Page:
Drug Refund Scheme

If a patient/family spends over €80 in a month they can claim back the excess by completing one of forms available from your local community care centre.

Treatment Abroad Scheme

The HSE operates a Treatment Abroad Scheme (TAS) for people entitled to treatment in another EU/EEA member state. The TAS provides the cost of approved treatments in another EU/EEA member state or Switzerland. 

Cross Border Healthcare Directive

The HSE operates a Cross-Border Healthcare Directive (CBD), for people entitled to public patient healthcare in Ireland who want to avail of that healthcare in another EU/EEA* member state under Directive 2011/24/EU of the European Parliament and of the Council of 9 March 2011 on the application of patient’s rights in cross-border healthcare, as per the procedures set out in governing EU Regulations and Directives and Irish legislation.  The scheme does not cover access to drug therapies that are not currently provided for in the public healthcare system in Ireland, but will cover costs up to the cost of procedure in the Irish healthcare service. 

Tax Relief on Medicines recommends that you keep all your receipts for medical expenses, including those for any visits to your doctor as you can claim a tax refund at the end of the year on these expenses. You must wait for your P60 statement to arrive before claiming. You must also wait for the P60 statement from your spouse or civil partner if you are jointly assessed for tax. You can only claim for expenses that you have receipts for. You can claim relief on the last four year’s health expenses. The refund will be paid at the lowest rate of tax, which is currently 20%.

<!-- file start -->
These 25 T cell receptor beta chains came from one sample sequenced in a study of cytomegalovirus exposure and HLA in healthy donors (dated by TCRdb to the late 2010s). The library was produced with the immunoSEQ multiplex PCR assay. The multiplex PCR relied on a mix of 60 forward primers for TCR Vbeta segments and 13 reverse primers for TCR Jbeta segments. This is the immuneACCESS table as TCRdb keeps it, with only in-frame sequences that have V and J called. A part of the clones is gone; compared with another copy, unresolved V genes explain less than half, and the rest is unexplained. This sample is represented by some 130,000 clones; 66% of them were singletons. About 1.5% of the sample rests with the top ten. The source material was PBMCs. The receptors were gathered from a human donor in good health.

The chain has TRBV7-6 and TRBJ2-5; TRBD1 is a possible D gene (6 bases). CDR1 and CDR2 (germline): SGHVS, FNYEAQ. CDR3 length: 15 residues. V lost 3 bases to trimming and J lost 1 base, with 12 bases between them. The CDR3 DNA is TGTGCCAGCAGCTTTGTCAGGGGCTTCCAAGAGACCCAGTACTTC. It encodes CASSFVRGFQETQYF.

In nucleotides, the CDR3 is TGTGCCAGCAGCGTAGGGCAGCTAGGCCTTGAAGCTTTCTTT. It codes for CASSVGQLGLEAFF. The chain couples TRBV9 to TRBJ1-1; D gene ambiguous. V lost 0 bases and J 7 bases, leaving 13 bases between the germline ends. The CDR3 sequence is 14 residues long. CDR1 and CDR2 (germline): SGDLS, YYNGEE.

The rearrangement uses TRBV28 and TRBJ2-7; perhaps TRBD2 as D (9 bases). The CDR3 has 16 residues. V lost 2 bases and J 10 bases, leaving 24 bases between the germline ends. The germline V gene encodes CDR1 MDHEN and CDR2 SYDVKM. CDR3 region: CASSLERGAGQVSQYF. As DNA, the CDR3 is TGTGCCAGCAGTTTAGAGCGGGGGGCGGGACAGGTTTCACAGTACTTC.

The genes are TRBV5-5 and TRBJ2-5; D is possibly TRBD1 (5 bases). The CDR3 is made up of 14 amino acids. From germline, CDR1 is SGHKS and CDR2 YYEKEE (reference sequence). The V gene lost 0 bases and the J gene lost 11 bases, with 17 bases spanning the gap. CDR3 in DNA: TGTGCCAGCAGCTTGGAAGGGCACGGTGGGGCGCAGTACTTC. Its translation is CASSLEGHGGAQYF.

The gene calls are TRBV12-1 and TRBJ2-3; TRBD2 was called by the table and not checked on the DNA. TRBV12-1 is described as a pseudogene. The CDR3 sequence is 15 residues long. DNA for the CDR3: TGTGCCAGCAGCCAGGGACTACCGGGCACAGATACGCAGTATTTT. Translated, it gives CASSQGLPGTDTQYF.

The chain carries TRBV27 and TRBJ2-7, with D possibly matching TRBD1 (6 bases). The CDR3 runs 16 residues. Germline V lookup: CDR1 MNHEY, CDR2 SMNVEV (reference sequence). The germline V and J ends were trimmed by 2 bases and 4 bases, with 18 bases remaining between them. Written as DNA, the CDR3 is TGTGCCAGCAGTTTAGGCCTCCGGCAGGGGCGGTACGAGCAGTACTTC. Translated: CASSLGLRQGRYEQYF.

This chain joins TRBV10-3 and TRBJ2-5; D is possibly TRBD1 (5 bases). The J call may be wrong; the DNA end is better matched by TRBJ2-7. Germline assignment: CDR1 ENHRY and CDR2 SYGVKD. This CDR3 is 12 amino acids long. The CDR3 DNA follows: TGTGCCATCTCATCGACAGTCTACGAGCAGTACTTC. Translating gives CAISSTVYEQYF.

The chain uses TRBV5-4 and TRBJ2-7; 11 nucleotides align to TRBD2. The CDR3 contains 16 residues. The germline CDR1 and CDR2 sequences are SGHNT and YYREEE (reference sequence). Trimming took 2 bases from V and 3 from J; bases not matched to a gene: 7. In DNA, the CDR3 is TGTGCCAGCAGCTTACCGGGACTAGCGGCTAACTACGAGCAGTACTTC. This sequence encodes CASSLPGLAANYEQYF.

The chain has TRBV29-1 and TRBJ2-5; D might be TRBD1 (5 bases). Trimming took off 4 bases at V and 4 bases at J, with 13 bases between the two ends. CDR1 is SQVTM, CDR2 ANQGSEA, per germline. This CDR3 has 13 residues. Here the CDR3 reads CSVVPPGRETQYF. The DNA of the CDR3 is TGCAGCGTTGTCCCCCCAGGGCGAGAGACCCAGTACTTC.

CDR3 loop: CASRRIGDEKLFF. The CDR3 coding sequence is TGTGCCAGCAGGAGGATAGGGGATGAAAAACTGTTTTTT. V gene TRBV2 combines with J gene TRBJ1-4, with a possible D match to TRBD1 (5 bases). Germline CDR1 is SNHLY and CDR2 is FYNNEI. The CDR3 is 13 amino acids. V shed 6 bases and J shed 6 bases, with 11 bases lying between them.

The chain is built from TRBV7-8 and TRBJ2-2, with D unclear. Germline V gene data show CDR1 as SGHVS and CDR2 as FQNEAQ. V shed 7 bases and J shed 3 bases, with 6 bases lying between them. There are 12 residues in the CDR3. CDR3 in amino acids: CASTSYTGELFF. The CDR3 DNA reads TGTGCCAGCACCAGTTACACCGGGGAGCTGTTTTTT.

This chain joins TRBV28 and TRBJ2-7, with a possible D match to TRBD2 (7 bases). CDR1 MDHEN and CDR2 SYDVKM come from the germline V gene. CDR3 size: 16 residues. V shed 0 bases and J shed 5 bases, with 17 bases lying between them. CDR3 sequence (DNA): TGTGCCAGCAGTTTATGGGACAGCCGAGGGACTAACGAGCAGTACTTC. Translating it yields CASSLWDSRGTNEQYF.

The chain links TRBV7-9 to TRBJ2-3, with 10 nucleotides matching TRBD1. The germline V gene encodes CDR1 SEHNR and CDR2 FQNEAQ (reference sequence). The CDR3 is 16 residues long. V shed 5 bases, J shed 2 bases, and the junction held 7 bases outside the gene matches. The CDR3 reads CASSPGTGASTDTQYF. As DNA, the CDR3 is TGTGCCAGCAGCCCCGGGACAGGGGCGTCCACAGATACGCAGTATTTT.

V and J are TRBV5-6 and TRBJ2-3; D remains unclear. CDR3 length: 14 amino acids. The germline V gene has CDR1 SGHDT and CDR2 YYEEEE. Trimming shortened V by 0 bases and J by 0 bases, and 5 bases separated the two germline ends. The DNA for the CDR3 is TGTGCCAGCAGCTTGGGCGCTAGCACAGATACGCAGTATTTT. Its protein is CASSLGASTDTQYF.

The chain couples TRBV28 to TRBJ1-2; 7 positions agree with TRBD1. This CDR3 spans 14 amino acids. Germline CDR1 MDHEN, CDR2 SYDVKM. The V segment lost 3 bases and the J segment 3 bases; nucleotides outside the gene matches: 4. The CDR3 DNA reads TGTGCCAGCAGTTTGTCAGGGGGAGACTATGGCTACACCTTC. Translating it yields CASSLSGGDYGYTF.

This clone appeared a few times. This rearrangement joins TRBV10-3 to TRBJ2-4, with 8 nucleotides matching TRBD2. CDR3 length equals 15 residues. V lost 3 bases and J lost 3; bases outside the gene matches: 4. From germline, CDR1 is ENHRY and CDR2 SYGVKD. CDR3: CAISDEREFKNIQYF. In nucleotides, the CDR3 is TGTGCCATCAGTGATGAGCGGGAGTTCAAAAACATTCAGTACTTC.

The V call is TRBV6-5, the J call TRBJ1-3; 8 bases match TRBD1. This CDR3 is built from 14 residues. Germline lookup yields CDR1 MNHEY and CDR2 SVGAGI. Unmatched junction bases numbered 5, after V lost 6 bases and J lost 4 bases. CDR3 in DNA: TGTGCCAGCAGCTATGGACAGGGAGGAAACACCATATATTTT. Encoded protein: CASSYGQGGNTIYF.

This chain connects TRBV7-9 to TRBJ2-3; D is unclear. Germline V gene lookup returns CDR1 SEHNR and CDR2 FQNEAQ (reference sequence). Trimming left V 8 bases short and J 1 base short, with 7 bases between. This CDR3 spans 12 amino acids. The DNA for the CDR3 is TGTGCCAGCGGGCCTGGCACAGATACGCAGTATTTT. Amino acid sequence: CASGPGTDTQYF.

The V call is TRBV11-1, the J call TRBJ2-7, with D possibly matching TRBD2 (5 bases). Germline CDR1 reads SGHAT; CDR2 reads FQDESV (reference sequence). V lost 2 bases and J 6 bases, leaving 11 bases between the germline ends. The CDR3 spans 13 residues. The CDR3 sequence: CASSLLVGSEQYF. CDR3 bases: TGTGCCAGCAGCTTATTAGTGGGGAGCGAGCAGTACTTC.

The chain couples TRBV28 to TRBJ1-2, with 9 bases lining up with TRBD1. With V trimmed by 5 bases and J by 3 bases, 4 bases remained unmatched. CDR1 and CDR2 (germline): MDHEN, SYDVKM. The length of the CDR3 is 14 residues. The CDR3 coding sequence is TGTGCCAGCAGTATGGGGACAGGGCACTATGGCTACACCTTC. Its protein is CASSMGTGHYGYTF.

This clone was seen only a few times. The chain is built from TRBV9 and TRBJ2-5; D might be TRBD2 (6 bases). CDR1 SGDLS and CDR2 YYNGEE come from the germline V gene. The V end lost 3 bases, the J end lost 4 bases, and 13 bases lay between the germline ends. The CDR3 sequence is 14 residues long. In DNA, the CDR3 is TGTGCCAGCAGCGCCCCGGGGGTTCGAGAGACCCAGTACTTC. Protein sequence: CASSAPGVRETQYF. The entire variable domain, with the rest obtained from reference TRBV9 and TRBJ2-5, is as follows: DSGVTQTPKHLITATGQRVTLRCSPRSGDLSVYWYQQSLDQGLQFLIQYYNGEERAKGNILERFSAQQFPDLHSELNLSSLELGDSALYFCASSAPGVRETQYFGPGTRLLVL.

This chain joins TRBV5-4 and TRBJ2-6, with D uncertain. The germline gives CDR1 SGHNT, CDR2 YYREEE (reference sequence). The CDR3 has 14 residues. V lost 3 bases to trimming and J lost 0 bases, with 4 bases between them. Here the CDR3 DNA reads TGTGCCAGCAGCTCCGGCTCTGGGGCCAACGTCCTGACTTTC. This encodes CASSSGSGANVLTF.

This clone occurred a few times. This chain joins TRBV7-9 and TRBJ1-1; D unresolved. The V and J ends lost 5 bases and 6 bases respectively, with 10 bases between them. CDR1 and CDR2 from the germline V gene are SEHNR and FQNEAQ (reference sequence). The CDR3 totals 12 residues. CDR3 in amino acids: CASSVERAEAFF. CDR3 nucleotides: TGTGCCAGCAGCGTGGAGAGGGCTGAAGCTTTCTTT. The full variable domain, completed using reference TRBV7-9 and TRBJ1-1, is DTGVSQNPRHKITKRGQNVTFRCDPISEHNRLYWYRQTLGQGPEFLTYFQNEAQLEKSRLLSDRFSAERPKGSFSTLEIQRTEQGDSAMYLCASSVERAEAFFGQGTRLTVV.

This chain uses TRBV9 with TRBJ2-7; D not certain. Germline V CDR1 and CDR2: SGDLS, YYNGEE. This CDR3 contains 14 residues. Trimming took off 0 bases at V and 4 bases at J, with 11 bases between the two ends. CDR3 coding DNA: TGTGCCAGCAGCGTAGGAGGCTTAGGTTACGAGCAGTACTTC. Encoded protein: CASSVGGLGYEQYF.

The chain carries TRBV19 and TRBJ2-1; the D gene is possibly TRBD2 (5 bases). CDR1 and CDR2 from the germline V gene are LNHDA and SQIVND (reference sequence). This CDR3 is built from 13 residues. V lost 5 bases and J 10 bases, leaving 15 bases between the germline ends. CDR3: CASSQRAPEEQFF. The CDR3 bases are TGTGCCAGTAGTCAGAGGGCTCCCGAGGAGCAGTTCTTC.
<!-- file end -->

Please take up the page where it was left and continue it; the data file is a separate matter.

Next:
How to claim your tax relief
You can claim tax relief online using Revenue’s myAccount service. You can also access the myAccount service on mobile and tablet devices using Revenue’s RevApp.  You can also claim medical expenses relief offline by completing a paper Form 12 and returning it to your Revenue office. You can request a Form 12 by calling Revenue at (1890) 30 67 06 and giving your name, your full postal address, your Personal Public Service (PPS) number and the number of forms you need. Alternatively, you can email these details to

Supplementary Welfare Allowance Scheme

The Supplementary Welfare Allowance Scheme consists of a basic payment, called Supplementary Welfare Allowance, and other financial supplements for certain expenses you may not be able to meet, including emergency situations. It is administered by the Department of Social Protection’s representative (formerly known as the Community Welfare Officer) in your local office.  Visit Citizen’s Information for more details of this scheme.

Date of review: Feb 2024